Background Brief interventions (BIs) delivered in primary care have been shown to be effective in reducing risky drinking, but implementation is limited. Facilitated access to a digital application offers a novel alternative to face-to-face intervention, but its relative effectiveness is unknown.
Methods Primary care-based, non-inferiority, randomised controlled trial comparing general practitioner (GP) facilitated access to an interactive alcohol reduction website (FA) with face-to-face BI for risky drinking. Patients screening positive on the short Alcohol Use Disorders Identification Test (AUDIT-C) were invited to participate in the trial. Assessment at baseline, 3 months and 12 months was carried out using AUDIT and EQ-5D-5L questionnaires.
Findings 58 participating GPs approached 9080 patients of whom 4529 (49.9%) logged on, 3841 (84.8%) undertook screening, 822 (21.4%) screened positive and 763 (19·9%) were recruited. 347 (45.5%) were allocated to FA and 416 (54.5%) to BI. At 3 months, subjects in FA group with an AUDIT score of ≥8 reduced from 95 (27.5%) to 85 (26.8%) while those in BI group increased from 123 (20.6%) to 141 (37%). Differences between groups were principally due to responses to AUDIT question 10. Analysis of primary outcome indicated non-inferiority of FA compared with BI, and prespecified subgroup analysis indicated benefits for older patients and those with higher levels of computer literacy and lower baseline severity. Additional analyses undertaken to take account of bias in response to AUDIT question 10 failed to support non-inferiority within the prespecified 10% boundary.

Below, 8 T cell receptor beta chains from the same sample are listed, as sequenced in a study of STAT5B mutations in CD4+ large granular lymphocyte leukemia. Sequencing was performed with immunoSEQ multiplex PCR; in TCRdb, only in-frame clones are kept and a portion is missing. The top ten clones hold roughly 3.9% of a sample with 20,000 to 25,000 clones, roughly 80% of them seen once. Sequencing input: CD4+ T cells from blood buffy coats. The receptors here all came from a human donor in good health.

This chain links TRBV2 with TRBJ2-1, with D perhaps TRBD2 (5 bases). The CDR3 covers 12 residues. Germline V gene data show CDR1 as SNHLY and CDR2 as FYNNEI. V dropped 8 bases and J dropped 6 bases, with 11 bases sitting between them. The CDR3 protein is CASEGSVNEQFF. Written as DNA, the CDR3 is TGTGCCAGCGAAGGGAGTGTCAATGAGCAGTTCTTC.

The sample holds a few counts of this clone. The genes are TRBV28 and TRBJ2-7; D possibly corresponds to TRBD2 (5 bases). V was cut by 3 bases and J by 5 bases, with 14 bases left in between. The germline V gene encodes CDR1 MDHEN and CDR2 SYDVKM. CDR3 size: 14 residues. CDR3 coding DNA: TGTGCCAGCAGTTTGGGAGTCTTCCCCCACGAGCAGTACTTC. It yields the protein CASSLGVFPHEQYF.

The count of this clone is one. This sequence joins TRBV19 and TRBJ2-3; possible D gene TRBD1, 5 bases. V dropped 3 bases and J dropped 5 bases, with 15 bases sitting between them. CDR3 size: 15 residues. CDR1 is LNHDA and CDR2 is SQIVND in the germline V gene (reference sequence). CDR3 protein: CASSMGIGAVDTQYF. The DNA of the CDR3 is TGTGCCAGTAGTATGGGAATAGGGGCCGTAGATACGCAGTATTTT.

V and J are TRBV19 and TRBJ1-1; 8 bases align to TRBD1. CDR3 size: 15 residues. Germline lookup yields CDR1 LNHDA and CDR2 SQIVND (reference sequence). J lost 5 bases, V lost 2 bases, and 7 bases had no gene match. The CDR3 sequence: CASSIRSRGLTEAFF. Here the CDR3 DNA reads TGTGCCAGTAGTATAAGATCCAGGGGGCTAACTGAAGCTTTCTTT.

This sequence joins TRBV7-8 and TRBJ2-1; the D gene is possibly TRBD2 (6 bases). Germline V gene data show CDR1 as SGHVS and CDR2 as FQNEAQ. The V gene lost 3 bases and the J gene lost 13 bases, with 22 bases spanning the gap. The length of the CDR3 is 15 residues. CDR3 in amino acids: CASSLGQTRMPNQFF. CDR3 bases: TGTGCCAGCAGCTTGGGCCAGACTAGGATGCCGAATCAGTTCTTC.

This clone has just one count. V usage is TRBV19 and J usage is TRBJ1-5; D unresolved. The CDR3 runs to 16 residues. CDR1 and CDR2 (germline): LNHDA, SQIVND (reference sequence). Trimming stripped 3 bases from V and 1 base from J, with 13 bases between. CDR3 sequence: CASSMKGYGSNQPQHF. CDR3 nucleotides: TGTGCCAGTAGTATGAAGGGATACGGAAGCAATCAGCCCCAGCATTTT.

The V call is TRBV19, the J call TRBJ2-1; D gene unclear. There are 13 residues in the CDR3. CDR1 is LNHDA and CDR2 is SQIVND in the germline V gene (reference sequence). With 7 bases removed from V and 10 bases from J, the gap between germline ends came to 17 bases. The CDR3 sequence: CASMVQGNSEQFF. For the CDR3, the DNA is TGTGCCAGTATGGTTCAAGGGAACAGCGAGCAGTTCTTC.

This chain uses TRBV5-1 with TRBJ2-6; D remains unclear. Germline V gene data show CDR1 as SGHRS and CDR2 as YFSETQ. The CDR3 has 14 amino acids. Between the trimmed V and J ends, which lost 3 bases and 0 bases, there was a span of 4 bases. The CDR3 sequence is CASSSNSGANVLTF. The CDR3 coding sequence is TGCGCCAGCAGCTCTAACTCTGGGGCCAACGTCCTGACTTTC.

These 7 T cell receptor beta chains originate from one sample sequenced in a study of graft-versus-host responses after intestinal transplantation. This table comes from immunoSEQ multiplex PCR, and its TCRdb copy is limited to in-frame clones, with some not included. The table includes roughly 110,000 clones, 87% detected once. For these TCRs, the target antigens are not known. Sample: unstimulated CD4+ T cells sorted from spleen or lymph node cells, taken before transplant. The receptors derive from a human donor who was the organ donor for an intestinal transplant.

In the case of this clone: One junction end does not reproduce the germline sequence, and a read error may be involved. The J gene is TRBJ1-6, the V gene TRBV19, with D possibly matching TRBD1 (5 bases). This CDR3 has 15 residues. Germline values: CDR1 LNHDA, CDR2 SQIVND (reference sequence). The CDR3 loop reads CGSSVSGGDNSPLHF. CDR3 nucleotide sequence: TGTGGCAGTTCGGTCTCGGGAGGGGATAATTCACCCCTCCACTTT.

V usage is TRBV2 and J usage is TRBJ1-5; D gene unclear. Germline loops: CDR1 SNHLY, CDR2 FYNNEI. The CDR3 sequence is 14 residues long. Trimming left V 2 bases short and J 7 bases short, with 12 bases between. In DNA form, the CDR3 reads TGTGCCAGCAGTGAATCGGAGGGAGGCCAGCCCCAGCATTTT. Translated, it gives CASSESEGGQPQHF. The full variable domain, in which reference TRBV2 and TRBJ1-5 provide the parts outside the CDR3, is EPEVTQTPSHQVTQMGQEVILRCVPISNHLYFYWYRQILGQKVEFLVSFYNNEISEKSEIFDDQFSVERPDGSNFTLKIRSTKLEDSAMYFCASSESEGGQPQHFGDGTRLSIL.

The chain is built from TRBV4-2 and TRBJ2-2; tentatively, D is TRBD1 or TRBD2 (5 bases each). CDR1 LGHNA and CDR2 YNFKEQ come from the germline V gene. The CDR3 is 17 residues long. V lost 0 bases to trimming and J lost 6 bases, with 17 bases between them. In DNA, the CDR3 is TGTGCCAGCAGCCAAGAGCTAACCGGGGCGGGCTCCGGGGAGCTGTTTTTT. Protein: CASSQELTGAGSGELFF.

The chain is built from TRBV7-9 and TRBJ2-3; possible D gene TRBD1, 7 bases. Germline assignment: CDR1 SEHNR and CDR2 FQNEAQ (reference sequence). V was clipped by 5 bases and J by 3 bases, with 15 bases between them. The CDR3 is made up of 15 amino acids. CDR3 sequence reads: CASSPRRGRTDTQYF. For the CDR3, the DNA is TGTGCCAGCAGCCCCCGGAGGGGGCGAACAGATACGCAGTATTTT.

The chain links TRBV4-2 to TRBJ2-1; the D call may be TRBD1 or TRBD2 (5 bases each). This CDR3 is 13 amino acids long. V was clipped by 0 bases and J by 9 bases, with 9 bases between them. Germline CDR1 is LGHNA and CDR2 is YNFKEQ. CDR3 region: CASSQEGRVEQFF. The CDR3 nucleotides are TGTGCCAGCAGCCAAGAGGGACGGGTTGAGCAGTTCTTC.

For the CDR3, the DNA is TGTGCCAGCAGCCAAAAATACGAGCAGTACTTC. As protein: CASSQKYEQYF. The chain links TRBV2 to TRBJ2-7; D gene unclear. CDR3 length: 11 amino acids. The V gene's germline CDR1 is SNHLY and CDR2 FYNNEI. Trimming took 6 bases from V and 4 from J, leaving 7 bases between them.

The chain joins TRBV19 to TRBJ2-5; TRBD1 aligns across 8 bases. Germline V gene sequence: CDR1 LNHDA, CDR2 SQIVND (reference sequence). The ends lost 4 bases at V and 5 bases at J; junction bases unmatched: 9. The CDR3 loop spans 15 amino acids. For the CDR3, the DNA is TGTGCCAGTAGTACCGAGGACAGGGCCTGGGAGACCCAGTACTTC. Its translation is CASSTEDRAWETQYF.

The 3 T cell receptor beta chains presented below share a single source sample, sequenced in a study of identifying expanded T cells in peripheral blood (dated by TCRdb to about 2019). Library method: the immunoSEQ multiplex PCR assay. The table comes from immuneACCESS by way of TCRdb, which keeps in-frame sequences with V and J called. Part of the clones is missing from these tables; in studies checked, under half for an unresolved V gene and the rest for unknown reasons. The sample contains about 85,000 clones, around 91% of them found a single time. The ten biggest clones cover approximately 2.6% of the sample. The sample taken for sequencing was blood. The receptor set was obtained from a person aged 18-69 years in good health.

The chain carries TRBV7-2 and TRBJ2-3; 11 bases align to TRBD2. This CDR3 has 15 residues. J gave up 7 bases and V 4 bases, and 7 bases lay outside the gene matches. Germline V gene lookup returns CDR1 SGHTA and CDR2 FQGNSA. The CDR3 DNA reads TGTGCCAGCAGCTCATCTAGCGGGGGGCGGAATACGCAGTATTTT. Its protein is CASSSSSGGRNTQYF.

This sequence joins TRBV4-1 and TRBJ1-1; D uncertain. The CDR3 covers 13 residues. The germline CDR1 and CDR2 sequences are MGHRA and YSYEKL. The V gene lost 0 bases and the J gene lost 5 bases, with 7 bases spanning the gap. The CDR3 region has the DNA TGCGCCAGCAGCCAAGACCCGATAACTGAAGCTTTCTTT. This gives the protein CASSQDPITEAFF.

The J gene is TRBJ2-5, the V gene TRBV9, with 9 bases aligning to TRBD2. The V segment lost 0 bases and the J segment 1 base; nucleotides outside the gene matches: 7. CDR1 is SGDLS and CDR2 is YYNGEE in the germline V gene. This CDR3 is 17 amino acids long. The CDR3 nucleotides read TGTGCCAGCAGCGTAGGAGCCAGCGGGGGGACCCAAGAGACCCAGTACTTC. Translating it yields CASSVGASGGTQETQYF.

Interpretation Prespecified protocol-driven analyses of the trial indicate that FA is non-inferior to BI; however, identified bias in the outcome measure and further supportive analyses question the robustness of this finding. It is therefore not possible to draw firm conclusions from this trial, and further research is needed to determine whether the findings can be replicated using more robust outcome measures.
Trial registration number NCT01638338; Results.
- Mental health
- Health informatics
- Public health
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Strengths and limitations of this study
The trial evaluated a potentially important development for primary care, namely the use by general practitioners of facilitated access to a digital application as an alternative to traditional face-to-face consultation, in this case for patients with risky drinking.
All components of the trial were delivered online with the exception of the face-to-face intervention, thus, reducing the cost of the trial, allowing real-time tracking of the findings, ensuring consistency of conduct and avoiding errors of transcription.
Follow-up rates exceeded 90% at 3 months and 80% at 12 months.
Levels of hazardous and harmful drinking in trial participants were lower than anticipated.
Probable bias in the brief intervention group indicates that caution should be exercised in interpreting the main findings.